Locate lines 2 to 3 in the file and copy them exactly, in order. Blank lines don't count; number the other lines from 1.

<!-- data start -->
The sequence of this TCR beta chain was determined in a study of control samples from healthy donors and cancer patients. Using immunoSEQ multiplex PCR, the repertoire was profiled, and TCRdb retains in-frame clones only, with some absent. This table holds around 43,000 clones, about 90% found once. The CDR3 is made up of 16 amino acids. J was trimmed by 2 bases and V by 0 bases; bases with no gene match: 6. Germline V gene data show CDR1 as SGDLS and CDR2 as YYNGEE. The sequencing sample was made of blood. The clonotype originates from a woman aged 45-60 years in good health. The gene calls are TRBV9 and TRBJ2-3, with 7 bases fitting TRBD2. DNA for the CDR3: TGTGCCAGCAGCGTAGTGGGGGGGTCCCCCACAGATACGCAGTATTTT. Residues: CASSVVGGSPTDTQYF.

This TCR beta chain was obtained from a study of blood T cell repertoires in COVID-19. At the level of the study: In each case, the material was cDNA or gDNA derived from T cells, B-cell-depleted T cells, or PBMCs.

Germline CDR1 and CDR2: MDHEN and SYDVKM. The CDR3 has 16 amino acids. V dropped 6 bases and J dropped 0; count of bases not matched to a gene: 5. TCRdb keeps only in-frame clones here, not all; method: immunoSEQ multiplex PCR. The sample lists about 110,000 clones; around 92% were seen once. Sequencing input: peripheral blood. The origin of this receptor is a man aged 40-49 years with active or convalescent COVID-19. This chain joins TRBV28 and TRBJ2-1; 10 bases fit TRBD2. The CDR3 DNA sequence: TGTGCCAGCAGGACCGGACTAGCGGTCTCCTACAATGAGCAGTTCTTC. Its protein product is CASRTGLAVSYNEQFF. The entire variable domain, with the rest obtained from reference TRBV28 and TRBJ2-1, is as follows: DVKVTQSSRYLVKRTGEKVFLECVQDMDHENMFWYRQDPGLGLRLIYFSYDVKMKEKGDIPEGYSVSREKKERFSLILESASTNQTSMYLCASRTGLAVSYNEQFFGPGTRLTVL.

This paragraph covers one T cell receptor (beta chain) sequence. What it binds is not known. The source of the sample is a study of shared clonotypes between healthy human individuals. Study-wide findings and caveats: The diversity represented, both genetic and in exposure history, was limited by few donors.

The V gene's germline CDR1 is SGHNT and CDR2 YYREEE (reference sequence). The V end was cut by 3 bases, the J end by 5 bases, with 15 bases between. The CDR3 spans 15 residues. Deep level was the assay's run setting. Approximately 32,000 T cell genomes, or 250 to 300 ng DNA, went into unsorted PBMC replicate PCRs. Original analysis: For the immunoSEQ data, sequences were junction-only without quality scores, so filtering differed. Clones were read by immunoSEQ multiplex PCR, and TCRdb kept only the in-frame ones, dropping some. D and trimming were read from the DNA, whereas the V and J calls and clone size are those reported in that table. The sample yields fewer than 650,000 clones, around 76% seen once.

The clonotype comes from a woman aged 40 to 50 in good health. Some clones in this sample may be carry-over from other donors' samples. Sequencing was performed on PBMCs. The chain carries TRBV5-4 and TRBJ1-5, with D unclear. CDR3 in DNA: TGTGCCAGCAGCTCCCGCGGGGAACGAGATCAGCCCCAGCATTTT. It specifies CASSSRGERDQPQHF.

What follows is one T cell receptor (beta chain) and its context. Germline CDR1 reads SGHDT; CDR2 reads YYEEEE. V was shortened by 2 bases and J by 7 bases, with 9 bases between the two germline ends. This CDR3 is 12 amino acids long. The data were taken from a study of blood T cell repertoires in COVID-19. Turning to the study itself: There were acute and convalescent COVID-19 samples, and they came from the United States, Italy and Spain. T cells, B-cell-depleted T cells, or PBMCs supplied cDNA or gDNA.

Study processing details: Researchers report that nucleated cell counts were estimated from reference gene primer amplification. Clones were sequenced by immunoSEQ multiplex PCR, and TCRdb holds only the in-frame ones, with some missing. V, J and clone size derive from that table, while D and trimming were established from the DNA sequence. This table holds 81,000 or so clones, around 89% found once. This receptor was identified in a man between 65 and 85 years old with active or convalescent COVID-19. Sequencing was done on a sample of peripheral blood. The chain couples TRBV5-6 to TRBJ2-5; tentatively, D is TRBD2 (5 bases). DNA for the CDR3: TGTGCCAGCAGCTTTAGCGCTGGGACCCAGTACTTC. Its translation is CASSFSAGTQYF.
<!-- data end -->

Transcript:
This TCR beta chain was obtained from a study of blood T cell repertoires in COVID-19. At the level of the study: In each case, the material was cDNA or gDNA derived from T cells, B-cell-depleted T cells, or PBMCs.

Germline CDR1 and CDR2: MDHEN and SYDVKM. The CDR3 has 16 amino acids. V dropped 6 bases and J dropped 0; count of bases not matched to a gene: 5. TCRdb keeps only in-frame clones here, not all; method: immunoSEQ multiplex PCR. The sample lists about 110,000 clones; around 92% were seen once. Sequencing input: peripheral blood. The origin of this receptor is a man aged 40-49 years with active or convalescent COVID-19. This chain joins TRBV28 and TRBJ2-1; 10 bases fit TRBD2. The CDR3 DNA sequence: TGTGCCAGCAGGACCGGACTAGCGGTCTCCTACAATGAGCAGTTCTTC. Its protein product is CASRTGLAVSYNEQFF. The entire variable domain, with the rest obtained from reference TRBV28 and TRBJ2-1, is as follows: DVKVTQSSRYLVKRTGEKVFLECVQDMDHENMFWYRQDPGLGLRLIYFSYDVKMKEKGDIPEGYSVSREKKERFSLILESASTNQTSMYLCASRTGLAVSYNEQFFGPGTRLTVL.